private class ConnectBlueTooth extends AsyncTask<Void, Void, Void> {
       private boolean connectSuccess = true;

       protected Void doInBackground(Void... devices) {
               if (btSocket == null || !isBtConnected) {
                   bluetoothAdapter = BluetoothAdapter.getDefaultAdapter();
                   BluetoothDevice btDevice = bluetoothAdapter.getRemoteDevice(bluetoothAddress);
                   btSocket = btDevice.createInsecureRfcommSocketToServiceRecord(myUUID);
           catch (IOException e) {
               ConnectSuccess = false;
           return null;

       protected void onPostExecute(Void result) {
           if (!ConnectSuccess)  {
               Toast.makeText(getContext(), "Connection Failed. Is it a SPP Bluetooth? Try again.", Toast.LENGTH_LONG).show();
           } else {
               Toast.makeText(getContext(), "Connected.", Toast.LENGTH_LONG).show();
               isBtConnected = true;


6. Amend Methods To Handle Bluetooth Functionality

First, we need to instantiate and execute the ConnectBlueTooth class in the OnViewCreated method if running Bluetooth instance of the fragment. Second, the playNote() method needs to be amended for the same reasons.

   public void onViewCreated(View view, Bundle savedInstanceState) {
       super.onViewCreated(view, savedInstanceState);

       ArrayAdapter<String> musicalNotesAdapter = new ArrayAdapter<String>(getActivity(), android.R.layout.simple_list_item_1, musicalNotes);

       if (isBlueToothInstance) {
           new ConnectBlueTooth().execute();
       } else {
           permissionIntent = PendingIntent.getBroadcast(getActivity(), 0, new Intent(ACTION_USB_PERMISSION), 0);
           getActivity().registerReceiver(usbPermissionReceiver, new IntentFilter(ACTION_USB_PERMISSION));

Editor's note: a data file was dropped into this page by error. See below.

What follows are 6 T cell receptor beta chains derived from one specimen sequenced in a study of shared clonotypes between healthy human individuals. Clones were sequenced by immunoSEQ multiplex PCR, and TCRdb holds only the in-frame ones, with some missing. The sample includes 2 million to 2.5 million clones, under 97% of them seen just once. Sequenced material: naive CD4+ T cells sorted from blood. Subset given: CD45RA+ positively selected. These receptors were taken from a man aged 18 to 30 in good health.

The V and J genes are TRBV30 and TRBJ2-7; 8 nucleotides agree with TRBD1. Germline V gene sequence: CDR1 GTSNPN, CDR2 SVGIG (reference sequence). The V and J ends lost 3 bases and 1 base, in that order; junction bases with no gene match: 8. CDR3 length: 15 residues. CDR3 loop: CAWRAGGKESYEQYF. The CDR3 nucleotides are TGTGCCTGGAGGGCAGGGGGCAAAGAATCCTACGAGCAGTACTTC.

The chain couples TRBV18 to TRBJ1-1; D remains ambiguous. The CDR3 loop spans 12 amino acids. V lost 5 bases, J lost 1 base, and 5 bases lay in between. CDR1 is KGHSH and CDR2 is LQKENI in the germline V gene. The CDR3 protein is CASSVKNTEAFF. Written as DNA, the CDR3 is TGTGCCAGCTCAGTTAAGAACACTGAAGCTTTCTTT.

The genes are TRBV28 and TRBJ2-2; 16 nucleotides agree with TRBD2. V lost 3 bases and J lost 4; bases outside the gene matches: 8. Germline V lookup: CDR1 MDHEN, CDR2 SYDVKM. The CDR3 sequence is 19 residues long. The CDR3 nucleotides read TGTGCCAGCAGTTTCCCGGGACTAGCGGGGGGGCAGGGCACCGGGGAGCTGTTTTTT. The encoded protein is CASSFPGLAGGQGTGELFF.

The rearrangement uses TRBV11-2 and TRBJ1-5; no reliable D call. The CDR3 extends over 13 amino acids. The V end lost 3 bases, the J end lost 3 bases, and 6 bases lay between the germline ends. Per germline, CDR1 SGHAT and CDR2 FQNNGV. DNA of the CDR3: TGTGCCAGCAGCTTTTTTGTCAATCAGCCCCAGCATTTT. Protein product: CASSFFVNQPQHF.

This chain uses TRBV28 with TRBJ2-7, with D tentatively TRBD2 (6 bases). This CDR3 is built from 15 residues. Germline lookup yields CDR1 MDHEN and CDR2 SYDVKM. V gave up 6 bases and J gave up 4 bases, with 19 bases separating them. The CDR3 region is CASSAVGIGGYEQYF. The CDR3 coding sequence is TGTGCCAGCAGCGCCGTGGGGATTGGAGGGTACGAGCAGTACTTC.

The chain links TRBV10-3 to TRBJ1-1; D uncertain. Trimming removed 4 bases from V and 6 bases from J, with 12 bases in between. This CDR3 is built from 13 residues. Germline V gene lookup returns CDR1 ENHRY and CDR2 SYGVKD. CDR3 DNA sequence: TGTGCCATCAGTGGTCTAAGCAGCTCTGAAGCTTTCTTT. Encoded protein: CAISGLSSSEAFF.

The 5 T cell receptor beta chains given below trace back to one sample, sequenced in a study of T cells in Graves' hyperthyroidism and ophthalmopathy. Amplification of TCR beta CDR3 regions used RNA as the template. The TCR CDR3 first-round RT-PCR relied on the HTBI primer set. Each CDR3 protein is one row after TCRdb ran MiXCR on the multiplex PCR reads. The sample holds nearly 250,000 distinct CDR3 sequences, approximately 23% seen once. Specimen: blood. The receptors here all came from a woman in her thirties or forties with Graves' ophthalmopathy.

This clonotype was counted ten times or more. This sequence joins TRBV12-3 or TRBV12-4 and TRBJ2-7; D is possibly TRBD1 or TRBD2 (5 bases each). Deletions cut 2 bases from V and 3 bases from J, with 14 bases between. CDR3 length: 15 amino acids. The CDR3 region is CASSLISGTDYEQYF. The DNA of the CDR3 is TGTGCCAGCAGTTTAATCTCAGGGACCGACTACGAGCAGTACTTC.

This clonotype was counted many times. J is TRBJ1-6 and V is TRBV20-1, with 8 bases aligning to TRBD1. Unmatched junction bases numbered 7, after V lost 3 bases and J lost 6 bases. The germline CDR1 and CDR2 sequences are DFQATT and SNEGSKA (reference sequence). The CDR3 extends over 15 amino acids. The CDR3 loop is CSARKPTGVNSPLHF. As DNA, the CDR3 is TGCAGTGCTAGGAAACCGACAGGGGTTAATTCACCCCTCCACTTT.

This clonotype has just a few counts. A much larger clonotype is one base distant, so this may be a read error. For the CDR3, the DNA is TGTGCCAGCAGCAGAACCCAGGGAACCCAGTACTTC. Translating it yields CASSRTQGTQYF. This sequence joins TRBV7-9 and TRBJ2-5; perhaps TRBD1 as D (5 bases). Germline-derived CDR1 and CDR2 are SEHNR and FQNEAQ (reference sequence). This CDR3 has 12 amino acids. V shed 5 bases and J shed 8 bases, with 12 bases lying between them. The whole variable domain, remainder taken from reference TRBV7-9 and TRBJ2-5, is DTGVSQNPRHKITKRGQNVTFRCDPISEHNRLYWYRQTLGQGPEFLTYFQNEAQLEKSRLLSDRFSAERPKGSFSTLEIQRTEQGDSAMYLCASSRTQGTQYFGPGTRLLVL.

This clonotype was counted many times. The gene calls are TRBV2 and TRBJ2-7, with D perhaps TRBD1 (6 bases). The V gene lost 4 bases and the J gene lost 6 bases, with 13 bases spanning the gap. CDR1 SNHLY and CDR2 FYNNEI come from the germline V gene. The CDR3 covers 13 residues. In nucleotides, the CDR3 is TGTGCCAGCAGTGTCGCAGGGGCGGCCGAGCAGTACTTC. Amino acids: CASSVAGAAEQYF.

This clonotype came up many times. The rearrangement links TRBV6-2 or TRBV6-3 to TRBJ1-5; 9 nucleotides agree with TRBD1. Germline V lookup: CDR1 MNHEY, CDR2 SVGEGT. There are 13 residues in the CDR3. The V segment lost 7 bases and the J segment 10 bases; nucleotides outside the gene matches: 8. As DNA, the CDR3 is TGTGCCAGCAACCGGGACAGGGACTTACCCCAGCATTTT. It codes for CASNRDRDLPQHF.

getActivity().registerReceiver(usbConnectionStatusReceiver, new IntentFilter(UsbManager.ACTION_USB_DEVICE_ATTACHED));
           getActivity().registerReceiver(usbConnectionStatusReceiver, new IntentFilter(UsbManager.ACTION_USB_DEVICE_DETACHED));


  public void playNote(int note_value) {
       byte[] bytesOut = new byte[]{ ((Integer) note_value).byteValue()};

       if (isBlueToothInstance) {
           if (btSocket!=null){
               try {
               } catch (IOException e) {
                   Toast.makeText(getContext(), "Error.", Toast.LENGTH_LONG).show();
       } else{
           if (arduinoDevice != null) {
               usbArduinoConnection.bulkTransfer(endpointOut, bytesOut, bytesOut.length, 0);


7. Now, on the Arduino side, read the bytes and send them to the Piezo

This code is similar to the code for connecting to Arduino via USB OTG. However, there are subtle differences. Since the Serial connection tends to be fickle, we’ve added an LED to render visual feedback of the Bluetooth serial connection. It must also be noted that the SoftwareSerial library enables the Arduino to leverage its other ports to be used for serial connections. This is useful if one wanted to connect multiple Bluetooth devices to a single Arduino.

int speakerPin = 9;
int tones[] = { 440, 494, 523, 587, 659, 698, 784};

void setup() {
  pinMode(speakerPin, OUTPUT);

void loop() {
    if (Serial.available()) {
        int incomingByte =;

        if (incomingByte > -1) {

void playNote(int note) {
  tone(speakerPin, tones[note], 200);


8. Connect Physical Arduino Components in Manner Shown Below

mobile development for Arduino

First, connect the VCC pin of the Bluetooth module to power. Second, connect the GRD pin of the Bluetooth module to the ground of the breadboard. Third, connect the Rx pin of the Bluetooth module to the Tx pin (1 pin) of the Arduino, which is marked with an upward pointing arrow. Lastly, connect the Tx pin of the Bluetooth module to the Rx pin of the Arduino (0 pin), which is marked with a downward pointing arrow.

mobile development for Arduino

Place the LED in pin 13 and GRD of the Arduino,

Now, upload your sketch. However, be mindful. Sometimes the Arduino will give an error when attempting to upload a sketch when the Bluetooth module is connected. It may be necessary to disconnect that component before uploading the sketch. Once the sketch is uploaded, pair your mobile device to the Bluetooth. If you don’t know the pairing pin it is usually 0000 or 1234 by default. Next, start the application and select the device from the list. When the application connects to the Bluetooth device, you are ready to begin playing notes via Bluetooth communication.

The GitHub repository for this ongoing project is available here. In Mobile Development for Arduino Part 3, we’ll learn how to communicate with the Arduino via REST services over an HTTP connection.

Published May 3, 2016


Leave a Reply

Your email address will not be published. Required fields are marked *